Released: February 2015
On a bitterly cold morning in 1460 Thomas, Katherine and Alice leave the relative safety of their neighbouring priories to do their chores, but on their return journey an unlucky meeting with the wealthy landowner, Riven, and his son, triggers a chain of events that sees their lives changed forever. When trying to save Katherine’s companion from a vicious assault, Thomas angers Riven so much that they are banished from their quarters and have to flee for their lives.
They meet up with a Pardoner and intend to travel to Canterbury with him to seek redemption but another twist of fate sees them headed to France rather than London. They inherit a bag of mysteries from the Pardoner which proves invaluable to them and fall under the patronage of Sir John as they agree to fight in his unit.
Thomas soon proves himself useful with a bow and arrow and is a fine and tactical soldier even though the fighting, blood and gore of the battlefield do not sit naturally with him. Katherine has to disguise herself as a boy in order to evade the attentions of the many men into whose world she has been catapulted and the book is written partly from her perspective and partly from that of Thomas. The story offers the reader an intensely vivid and often shocking sense of what life was like both on and off the battlefield.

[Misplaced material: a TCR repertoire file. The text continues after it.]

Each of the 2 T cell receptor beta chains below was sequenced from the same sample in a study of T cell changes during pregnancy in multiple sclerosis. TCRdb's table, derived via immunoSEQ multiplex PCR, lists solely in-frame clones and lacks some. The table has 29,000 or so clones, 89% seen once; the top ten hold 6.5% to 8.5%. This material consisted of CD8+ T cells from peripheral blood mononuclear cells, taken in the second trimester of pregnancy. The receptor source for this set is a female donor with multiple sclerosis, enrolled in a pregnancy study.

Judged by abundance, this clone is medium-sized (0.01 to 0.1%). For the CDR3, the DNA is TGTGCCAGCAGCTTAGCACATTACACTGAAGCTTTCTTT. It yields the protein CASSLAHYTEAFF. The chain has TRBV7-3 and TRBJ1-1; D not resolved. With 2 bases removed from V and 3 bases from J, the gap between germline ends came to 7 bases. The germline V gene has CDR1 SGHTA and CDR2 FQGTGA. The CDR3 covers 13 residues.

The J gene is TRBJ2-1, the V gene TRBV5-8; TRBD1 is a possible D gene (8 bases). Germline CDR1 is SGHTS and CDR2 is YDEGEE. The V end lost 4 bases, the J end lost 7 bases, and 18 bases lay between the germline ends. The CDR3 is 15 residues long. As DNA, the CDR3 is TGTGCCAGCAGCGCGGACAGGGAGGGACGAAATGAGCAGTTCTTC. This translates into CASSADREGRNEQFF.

Thomas makes a better soldier than could be expected of a friar and Kit (Katherine) is a strong and gutsy character. She is not a born fighter but manages to make herself indispensable as a healer. Through Kit we learn how to perform surgical operations to remove arrows and how to treat wounds. The story offers the reader an explanation as to why people were happy to sign up to fight for either of the battling kings. Times were hard for everyone and soldiers were relatively better treated, fed and watered. Life was not always miserable for them and they manage to share plenty of laughter with the friends they make as they travel back to Britain and across the border into Wales and back again, all the while knowing that danger will never be far from them.
Toby Clements has a rich knowledge of the history of the times and this is evident in his writing. His depictions of the way people lived their lives during this turbulent time in our history is so vivid you feel a definite sense of being there. Kit and Thomas are both elaborately profound characters who, having lived such sheltered monastic lives, seem to mirror the bewilderment the average reader has with the ever changing allegiances and complexities of the wars.
Having received praise already from Hilary Mantel and Ben Kane, the novel hardly needs my endorsement but I will give it gladly as it’s the most enjoyable historical novel I have read for some time.